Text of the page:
Tuesday, April 16, 2013

U.S.: Conservatives Lead New Congressional Push To End War On Marijuana

There is a truth that must be heard!By Steve Elliott
Hemp News
A new push in Congress to end the federal War On Marijuana is being led by some of the most conservative members of the Republican conference.
The "Respect State Marijuana Laws Act," introduced in the House last week, would protect anyone acting legally under state marijuana laws from federal prosecution under the Controlled Substances Act, reports Tim Dickinson at Rolling Stone. The legislation would cover both medical marijuana laws and overall legalization in states like Colorado and Washington, where voters last fall decided to make cannabis legal for adults 21 and older.
Poll data released last week from Pew Research found that 60 percent of Americans believe the federal government should allow states to decide for themselves when it comes to the marijuana laws. The same poll found that 57 percent of Republicans also favor the same approach, "which may explain why this bill is attracting arch-conservative backers in the House," according to Rolling Stone.
The three conservative GOP cosponsors of the "Respect State Marijuana Laws Act" are:
• Rep. Dana Rohrabacher of California, best known to liberals as a climate change denier for speculating that global warming is the result of dinosaur flatulence;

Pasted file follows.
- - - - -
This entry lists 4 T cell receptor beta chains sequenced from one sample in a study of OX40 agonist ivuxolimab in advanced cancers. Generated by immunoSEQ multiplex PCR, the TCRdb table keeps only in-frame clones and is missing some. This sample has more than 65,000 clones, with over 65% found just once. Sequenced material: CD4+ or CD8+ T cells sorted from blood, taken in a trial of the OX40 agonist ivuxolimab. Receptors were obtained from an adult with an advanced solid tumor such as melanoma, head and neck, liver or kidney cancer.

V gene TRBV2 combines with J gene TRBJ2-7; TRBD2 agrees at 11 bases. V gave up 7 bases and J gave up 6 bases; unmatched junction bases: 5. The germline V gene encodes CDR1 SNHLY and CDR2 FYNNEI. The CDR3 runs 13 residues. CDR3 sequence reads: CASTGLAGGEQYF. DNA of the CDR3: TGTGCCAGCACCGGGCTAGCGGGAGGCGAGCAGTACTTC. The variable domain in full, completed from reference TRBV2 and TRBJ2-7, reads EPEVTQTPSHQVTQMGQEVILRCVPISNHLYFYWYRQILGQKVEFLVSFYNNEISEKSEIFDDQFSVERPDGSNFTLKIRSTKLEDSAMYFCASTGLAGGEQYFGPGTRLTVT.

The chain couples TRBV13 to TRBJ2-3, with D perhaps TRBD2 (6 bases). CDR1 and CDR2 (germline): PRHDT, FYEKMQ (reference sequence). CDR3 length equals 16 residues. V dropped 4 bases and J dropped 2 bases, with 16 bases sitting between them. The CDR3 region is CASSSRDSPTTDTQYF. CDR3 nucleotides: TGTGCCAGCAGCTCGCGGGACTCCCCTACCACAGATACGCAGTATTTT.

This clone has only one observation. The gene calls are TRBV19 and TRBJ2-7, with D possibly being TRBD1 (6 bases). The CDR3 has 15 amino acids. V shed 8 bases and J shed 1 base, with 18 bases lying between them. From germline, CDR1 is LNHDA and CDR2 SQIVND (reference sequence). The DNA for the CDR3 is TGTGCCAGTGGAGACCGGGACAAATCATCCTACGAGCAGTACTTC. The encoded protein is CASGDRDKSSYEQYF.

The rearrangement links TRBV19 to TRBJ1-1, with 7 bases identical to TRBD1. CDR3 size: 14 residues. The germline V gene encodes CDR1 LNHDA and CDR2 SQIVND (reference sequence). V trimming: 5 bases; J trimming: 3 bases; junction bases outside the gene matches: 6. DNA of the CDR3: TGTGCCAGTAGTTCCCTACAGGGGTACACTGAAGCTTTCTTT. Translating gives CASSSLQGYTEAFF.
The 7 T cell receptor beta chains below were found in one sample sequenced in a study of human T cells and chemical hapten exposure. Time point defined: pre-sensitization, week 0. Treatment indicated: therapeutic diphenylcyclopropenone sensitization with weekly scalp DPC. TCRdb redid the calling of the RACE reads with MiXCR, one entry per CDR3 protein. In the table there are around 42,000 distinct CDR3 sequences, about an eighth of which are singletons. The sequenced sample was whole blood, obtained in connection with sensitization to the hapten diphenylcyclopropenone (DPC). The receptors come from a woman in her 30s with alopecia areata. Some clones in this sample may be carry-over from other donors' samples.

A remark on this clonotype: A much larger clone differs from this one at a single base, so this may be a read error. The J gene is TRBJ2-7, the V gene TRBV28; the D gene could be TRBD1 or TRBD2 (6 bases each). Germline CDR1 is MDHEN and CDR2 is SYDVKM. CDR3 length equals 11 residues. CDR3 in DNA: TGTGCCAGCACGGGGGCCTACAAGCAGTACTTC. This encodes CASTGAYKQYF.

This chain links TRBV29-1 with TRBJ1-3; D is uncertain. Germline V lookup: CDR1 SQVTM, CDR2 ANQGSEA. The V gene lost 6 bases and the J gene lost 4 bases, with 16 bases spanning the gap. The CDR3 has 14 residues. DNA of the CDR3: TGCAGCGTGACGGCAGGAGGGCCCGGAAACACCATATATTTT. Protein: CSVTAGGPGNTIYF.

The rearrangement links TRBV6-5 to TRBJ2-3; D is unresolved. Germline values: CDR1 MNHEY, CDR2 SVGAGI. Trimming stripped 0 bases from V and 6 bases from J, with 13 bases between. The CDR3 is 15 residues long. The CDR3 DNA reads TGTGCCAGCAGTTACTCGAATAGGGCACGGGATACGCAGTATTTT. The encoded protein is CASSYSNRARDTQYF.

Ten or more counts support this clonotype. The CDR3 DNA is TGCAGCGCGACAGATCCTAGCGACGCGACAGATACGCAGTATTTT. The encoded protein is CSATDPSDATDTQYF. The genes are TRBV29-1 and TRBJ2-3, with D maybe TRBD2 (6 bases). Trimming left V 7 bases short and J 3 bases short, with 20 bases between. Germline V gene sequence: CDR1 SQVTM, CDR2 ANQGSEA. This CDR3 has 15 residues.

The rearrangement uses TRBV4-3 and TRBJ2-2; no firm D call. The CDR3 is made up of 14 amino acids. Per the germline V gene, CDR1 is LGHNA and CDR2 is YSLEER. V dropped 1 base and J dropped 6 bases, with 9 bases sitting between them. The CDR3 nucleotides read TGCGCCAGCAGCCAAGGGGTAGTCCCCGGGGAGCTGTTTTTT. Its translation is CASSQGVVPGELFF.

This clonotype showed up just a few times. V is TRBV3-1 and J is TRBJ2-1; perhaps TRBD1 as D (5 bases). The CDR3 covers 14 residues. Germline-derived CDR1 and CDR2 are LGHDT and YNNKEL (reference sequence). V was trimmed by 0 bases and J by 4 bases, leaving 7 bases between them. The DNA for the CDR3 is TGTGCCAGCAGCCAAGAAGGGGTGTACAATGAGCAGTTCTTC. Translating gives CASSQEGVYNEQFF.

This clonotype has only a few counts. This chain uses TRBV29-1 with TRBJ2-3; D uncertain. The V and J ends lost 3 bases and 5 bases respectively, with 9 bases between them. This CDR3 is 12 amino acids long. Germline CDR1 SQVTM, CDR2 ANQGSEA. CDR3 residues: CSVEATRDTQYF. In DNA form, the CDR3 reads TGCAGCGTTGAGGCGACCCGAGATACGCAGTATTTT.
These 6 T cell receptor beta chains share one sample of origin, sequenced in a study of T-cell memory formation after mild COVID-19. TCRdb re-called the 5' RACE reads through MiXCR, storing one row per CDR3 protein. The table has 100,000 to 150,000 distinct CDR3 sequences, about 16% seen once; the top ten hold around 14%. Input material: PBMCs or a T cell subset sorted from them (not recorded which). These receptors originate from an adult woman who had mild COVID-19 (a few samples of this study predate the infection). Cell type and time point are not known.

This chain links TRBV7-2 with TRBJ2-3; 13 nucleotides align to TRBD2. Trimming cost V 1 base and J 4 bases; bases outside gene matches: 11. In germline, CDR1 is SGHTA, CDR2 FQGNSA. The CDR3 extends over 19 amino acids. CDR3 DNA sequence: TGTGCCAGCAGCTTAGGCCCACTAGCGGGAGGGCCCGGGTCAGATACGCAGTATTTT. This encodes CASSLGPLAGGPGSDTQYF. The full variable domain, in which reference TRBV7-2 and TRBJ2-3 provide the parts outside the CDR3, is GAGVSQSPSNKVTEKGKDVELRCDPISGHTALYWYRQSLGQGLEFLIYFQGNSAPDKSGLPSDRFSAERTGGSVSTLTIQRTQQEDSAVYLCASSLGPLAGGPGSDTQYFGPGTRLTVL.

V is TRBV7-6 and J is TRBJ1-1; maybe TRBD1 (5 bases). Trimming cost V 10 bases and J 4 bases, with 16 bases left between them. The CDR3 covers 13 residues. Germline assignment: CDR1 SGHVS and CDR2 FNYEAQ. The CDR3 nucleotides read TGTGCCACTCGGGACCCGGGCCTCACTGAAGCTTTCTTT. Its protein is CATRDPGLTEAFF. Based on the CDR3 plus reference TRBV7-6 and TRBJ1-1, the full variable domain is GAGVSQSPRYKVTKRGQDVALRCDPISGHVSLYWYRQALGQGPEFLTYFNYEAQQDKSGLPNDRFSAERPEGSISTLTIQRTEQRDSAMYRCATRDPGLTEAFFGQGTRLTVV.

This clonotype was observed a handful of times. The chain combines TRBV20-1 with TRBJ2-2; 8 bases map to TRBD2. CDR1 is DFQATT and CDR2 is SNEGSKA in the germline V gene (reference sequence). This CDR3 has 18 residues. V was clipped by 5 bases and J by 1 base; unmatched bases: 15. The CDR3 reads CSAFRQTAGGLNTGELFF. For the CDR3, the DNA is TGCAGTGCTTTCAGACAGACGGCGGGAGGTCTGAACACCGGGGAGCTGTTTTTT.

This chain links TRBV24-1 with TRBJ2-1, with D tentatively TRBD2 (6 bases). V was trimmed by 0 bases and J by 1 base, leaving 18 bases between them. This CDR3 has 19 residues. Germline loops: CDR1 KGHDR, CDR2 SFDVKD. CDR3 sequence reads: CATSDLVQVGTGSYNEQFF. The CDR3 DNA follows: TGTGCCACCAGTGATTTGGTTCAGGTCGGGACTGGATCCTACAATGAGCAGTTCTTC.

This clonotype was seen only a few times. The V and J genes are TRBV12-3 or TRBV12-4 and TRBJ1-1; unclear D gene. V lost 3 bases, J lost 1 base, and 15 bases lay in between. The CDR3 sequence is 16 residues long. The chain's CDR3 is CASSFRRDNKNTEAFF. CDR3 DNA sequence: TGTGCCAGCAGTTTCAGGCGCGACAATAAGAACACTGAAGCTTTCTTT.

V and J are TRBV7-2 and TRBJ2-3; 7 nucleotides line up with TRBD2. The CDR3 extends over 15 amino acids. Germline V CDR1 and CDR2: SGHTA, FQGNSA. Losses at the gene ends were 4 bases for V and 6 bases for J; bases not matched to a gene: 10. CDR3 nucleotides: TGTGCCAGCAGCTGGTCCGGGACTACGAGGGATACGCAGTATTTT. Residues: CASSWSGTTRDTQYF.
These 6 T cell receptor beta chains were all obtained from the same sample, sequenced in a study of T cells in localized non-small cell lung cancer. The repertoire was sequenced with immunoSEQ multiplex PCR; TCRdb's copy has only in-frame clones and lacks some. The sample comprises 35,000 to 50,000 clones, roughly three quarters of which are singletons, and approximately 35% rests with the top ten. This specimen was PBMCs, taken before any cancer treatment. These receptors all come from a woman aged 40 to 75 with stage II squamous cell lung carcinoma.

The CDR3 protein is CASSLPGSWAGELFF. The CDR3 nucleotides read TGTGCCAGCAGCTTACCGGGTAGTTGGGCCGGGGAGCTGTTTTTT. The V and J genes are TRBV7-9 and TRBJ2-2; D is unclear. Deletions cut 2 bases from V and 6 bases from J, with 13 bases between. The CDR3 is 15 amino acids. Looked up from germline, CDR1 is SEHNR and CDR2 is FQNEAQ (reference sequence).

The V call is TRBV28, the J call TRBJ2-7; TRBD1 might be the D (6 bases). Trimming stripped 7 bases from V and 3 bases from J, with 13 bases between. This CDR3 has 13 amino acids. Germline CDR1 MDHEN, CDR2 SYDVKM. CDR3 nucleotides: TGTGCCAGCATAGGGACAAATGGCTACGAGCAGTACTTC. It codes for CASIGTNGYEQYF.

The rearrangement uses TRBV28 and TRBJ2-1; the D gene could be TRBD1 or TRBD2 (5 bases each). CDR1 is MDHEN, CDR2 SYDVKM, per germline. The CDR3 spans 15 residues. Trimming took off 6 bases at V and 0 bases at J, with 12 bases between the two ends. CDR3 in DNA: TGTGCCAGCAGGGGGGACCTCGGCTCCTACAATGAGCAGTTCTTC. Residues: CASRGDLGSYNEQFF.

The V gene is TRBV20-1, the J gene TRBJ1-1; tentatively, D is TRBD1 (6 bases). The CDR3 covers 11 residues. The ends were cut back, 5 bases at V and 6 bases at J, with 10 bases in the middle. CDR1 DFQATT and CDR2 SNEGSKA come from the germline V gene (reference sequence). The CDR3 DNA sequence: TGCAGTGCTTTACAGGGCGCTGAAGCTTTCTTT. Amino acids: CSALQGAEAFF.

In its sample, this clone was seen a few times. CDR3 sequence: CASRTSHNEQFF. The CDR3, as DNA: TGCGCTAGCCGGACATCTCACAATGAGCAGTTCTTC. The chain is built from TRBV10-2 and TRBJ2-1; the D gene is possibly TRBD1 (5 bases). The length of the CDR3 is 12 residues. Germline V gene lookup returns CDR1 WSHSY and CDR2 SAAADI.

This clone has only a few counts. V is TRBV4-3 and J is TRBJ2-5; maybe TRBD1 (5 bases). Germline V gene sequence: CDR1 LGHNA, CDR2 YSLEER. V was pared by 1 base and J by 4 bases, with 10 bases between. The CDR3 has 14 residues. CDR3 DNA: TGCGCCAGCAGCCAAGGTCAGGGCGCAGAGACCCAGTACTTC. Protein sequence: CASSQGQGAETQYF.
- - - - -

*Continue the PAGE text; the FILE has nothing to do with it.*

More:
• Rep. Don Young of Alaska, mastermind of the infamous Bridge To Nowhere, who recently made headlines for remembering the "wetbacks" his father employed on the family farm; and
• Rep. Justin Amash of Michigan, who recently got "purged" from the Republican House Budget Committee, allegedly for being too conservative. Amash has repeatedly voted against toughening the penalties for human trafficking.
"These hardcore Republicans are joined in a ganja Gang of Six by liberal pro-pot stalwarts Reps. Jared Polis of Colorado, Earl Blumenauer of Oregon and Steve Cohen of Tennessee," Rolling Stone tells us.
Rep. Rohrabacher said the bipartisan bill "establishes federal government repsect for all states' marijuana laws" by "keeping the federal government out of the business of criminalizing marijuana activities in states that don't want it to be criminal."
"Marijuana prohibition is on its last legs because most Americans no longer support it," said Steve Fox, national political director of the Marijuana Policy Project (MPP). "This legislation presents a perfect opportunity for members to embrace the notion that states should be able to devise systems for regulating marijuana without their citizens having to worry about breaking federal law."
(Photo: StoptheDrugWar.org)

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